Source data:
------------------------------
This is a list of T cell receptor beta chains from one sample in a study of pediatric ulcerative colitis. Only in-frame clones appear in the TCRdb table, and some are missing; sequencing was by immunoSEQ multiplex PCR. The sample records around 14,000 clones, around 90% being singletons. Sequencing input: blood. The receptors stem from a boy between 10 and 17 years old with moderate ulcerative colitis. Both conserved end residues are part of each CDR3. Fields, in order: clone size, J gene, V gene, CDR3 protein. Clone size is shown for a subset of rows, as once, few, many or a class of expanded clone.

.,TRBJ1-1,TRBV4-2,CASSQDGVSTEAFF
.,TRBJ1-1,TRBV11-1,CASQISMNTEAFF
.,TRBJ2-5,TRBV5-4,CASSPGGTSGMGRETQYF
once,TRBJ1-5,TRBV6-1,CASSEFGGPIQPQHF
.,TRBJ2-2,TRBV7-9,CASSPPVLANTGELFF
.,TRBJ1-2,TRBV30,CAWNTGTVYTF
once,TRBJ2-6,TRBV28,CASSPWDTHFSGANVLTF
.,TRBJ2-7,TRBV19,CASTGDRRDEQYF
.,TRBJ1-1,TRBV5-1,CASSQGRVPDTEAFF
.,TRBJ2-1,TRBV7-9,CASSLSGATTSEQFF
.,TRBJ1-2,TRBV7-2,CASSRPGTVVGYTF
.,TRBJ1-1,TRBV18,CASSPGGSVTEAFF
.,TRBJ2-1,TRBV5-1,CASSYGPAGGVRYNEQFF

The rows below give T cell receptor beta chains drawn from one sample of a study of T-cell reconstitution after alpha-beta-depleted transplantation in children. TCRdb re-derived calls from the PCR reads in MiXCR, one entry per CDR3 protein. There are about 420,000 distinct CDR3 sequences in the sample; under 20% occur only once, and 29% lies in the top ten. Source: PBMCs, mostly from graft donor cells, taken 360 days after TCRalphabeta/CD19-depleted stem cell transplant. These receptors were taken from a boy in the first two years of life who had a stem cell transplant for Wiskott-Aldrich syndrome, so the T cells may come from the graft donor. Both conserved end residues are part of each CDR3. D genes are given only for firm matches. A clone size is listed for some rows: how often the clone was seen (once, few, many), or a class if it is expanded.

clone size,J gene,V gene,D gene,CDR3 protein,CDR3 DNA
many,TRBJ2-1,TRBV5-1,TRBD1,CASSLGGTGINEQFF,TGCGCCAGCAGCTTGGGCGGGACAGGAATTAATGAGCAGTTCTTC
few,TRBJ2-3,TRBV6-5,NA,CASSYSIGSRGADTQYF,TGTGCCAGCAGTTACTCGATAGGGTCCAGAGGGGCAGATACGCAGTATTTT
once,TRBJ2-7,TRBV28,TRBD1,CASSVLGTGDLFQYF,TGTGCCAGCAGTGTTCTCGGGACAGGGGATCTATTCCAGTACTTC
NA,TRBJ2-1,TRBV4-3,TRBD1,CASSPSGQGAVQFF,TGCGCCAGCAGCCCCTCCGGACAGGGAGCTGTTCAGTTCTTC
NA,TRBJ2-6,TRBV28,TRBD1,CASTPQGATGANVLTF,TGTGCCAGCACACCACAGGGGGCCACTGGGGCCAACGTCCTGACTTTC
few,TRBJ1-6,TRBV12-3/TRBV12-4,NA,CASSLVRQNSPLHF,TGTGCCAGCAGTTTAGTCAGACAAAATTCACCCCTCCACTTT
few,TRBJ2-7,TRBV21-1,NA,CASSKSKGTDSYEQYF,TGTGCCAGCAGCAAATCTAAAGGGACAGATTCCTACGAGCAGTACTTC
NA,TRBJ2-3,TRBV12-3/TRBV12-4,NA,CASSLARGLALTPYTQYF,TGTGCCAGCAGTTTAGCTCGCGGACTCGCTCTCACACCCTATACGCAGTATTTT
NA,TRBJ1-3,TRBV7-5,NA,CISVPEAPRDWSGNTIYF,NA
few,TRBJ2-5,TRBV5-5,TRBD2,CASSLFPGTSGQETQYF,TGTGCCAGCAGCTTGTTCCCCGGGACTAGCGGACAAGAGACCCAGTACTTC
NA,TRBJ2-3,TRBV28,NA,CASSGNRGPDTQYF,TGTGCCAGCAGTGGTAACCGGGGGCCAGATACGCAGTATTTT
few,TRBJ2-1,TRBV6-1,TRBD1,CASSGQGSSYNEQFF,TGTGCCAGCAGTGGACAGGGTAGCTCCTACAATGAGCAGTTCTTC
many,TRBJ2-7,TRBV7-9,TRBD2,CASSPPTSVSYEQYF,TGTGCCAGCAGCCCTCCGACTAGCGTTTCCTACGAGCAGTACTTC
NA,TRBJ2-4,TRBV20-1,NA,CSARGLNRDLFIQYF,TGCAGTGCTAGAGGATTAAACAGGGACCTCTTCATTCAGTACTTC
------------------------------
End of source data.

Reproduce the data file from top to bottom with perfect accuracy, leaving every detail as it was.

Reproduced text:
This is a list of T cell receptor beta chains from one sample in a study of pediatric ulcerative colitis. Only in-frame clones appear in the TCRdb table, and some are missing; sequencing was by immunoSEQ multiplex PCR. The sample records around 14,000 clones, around 90% being singletons. Sequencing input: blood. The receptors stem from a boy between 10 and 17 years old with moderate ulcerative colitis. Both conserved end residues are part of each CDR3. Fields, in order: clone size, J gene, V gene, CDR3 protein. Clone size is shown for a subset of rows, as once, few, many or a class of expanded clone.

.,TRBJ1-1,TRBV4-2,CASSQDGVSTEAFF
.,TRBJ1-1,TRBV11-1,CASQISMNTEAFF
.,TRBJ2-5,TRBV5-4,CASSPGGTSGMGRETQYF
once,TRBJ1-5,TRBV6-1,CASSEFGGPIQPQHF
.,TRBJ2-2,TRBV7-9,CASSPPVLANTGELFF
.,TRBJ1-2,TRBV30,CAWNTGTVYTF
once,TRBJ2-6,TRBV28,CASSPWDTHFSGANVLTF
.,TRBJ2-7,TRBV19,CASTGDRRDEQYF
.,TRBJ1-1,TRBV5-1,CASSQGRVPDTEAFF
.,TRBJ2-1,TRBV7-9,CASSLSGATTSEQFF
.,TRBJ1-2,TRBV7-2,CASSRPGTVVGYTF
.,TRBJ1-1,TRBV18,CASSPGGSVTEAFF
.,TRBJ2-1,TRBV5-1,CASSYGPAGGVRYNEQFF

The rows below give T cell receptor beta chains drawn from one sample of a study of T-cell reconstitution after alpha-beta-depleted transplantation in children. TCRdb re-derived calls from the PCR reads in MiXCR, one entry per CDR3 protein. There are about 420,000 distinct CDR3 sequences in the sample; under 20% occur only once, and 29% lies in the top ten. Source: PBMCs, mostly from graft donor cells, taken 360 days after TCRalphabeta/CD19-depleted stem cell transplant. These receptors were taken from a boy in the first two years of life who had a stem cell transplant for Wiskott-Aldrich syndrome, so the T cells may come from the graft donor. Both conserved end residues are part of each CDR3. D genes are given only for firm matches. A clone size is listed for some rows: how often the clone was seen (once, few, many), or a class if it is expanded.

clone size,J gene,V gene,D gene,CDR3 protein,CDR3 DNA
many,TRBJ2-1,TRBV5-1,TRBD1,CASSLGGTGINEQFF,TGCGCCAGCAGCTTGGGCGGGACAGGAATTAATGAGCAGTTCTTC
few,TRBJ2-3,TRBV6-5,NA,CASSYSIGSRGADTQYF,TGTGCCAGCAGTTACTCGATAGGGTCCAGAGGGGCAGATACGCAGTATTTT
once,TRBJ2-7,TRBV28,TRBD1,CASSVLGTGDLFQYF,TGTGCCAGCAGTGTTCTCGGGACAGGGGATCTATTCCAGTACTTC
NA,TRBJ2-1,TRBV4-3,TRBD1,CASSPSGQGAVQFF,TGCGCCAGCAGCCCCTCCGGACAGGGAGCTGTTCAGTTCTTC
NA,TRBJ2-6,TRBV28,TRBD1,CASTPQGATGANVLTF,TGTGCCAGCACACCACAGGGGGCCACTGGGGCCAACGTCCTGACTTTC
few,TRBJ1-6,TRBV12-3/TRBV12-4,NA,CASSLVRQNSPLHF,TGTGCCAGCAGTTTAGTCAGACAAAATTCACCCCTCCACTTT
few,TRBJ2-7,TRBV21-1,NA,CASSKSKGTDSYEQYF,TGTGCCAGCAGCAAATCTAAAGGGACAGATTCCTACGAGCAGTACTTC
NA,TRBJ2-3,TRBV12-3/TRBV12-4,NA,CASSLARGLALTPYTQYF,TGTGCCAGCAGTTTAGCTCGCGGACTCGCTCTCACACCCTATACGCAGTATTTT
NA,TRBJ1-3,TRBV7-5,NA,CISVPEAPRDWSGNTIYF,NA
few,TRBJ2-5,TRBV5-5,TRBD2,CASSLFPGTSGQETQYF,TGTGCCAGCAGCTTGTTCCCCGGGACTAGCGGACAAGAGACCCAGTACTTC
NA,TRBJ2-3,TRBV28,NA,CASSGNRGPDTQYF,TGTGCCAGCAGTGGTAACCGGGGGCCAGATACGCAGTATTTT
few,TRBJ2-1,TRBV6-1,TRBD1,CASSGQGSSYNEQFF,TGTGCCAGCAGTGGACAGGGTAGCTCCTACAATGAGCAGTTCTTC
many,TRBJ2-7,TRBV7-9,TRBD2,CASSPPTSVSYEQYF,TGTGCCAGCAGCCCTCCGACTAGCGTTTCCTACGAGCAGTACTTC
NA,TRBJ2-4,TRBV20-1,NA,CSARGLNRDLFIQYF,TGCAGTGCTAGAGGATTAAACAGGGACCTCTTCATTCAGTACTTC